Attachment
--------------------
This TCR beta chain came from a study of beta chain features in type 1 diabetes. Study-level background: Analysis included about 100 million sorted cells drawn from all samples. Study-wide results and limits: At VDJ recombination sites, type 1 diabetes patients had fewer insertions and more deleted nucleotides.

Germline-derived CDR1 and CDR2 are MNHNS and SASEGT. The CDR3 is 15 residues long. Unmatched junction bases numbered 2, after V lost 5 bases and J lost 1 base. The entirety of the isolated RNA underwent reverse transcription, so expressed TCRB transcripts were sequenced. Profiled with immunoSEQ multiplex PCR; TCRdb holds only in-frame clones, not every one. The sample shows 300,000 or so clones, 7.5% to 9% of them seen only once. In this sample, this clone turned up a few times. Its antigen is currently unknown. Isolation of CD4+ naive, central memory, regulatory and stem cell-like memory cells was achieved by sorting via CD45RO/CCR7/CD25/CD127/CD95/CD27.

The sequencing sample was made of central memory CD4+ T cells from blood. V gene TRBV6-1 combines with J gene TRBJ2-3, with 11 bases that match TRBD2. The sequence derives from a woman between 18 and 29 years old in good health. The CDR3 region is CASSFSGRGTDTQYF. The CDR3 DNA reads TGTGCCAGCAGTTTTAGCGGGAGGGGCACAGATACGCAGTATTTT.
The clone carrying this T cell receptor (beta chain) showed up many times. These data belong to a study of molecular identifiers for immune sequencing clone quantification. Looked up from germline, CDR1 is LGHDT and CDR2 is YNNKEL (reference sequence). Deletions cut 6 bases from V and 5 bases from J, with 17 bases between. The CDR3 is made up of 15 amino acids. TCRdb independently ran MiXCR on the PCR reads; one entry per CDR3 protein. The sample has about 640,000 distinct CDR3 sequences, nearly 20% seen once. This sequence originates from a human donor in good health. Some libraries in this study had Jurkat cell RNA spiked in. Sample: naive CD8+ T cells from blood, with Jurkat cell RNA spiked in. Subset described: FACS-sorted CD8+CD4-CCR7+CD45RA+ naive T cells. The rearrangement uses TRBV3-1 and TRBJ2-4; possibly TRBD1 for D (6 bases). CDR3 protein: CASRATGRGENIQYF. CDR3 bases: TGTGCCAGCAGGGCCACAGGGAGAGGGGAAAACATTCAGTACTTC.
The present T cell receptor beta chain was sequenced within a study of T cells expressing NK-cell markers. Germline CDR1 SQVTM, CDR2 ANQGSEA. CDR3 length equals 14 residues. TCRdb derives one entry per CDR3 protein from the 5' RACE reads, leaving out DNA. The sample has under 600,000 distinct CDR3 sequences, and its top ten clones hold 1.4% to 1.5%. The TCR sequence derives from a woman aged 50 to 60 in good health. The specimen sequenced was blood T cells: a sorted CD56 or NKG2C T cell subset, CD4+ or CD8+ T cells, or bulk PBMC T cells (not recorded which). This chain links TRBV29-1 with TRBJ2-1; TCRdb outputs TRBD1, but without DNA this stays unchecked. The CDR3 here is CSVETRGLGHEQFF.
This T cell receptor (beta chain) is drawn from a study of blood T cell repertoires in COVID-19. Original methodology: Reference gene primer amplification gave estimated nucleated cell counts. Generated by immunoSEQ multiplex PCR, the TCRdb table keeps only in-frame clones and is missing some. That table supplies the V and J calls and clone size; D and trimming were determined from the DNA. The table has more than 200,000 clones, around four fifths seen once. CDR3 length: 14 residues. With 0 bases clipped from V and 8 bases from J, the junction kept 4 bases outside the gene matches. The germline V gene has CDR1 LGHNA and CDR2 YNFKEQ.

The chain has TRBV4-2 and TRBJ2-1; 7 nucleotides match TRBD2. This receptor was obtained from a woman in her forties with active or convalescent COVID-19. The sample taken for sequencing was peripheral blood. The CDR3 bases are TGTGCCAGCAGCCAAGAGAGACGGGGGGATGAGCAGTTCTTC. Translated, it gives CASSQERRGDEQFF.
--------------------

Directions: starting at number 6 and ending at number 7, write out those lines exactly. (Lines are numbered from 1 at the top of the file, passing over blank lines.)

This T cell receptor (beta chain) is drawn from a study of blood T cell repertoires in COVID-19. Original methodology: Reference gene primer amplification gave estimated nucleated cell counts. Generated by immunoSEQ multiplex PCR, the TCRdb table keeps only in-frame clones and is missing some. That table supplies the V and J calls and clone size; D and trimming were determined from the DNA. The table has more than 200,000 clones, around four fifths seen once. CDR3 length: 14 residues. With 0 bases clipped from V and 8 bases from J, the junction kept 4 bases outside the gene matches. The germline V gene has CDR1 LGHNA and CDR2 YNFKEQ.

The chain has TRBV4-2 and TRBJ2-1; 7 nucleotides match TRBD2. This receptor was obtained from a woman in her forties with active or convalescent COVID-19. The sample taken for sequencing was peripheral blood. The CDR3 bases are TGTGCCAGCAGCCAAGAGAGACGGGGGGATGAGCAGTTCTTC. Translated, it gives CASSQERRGDEQFF.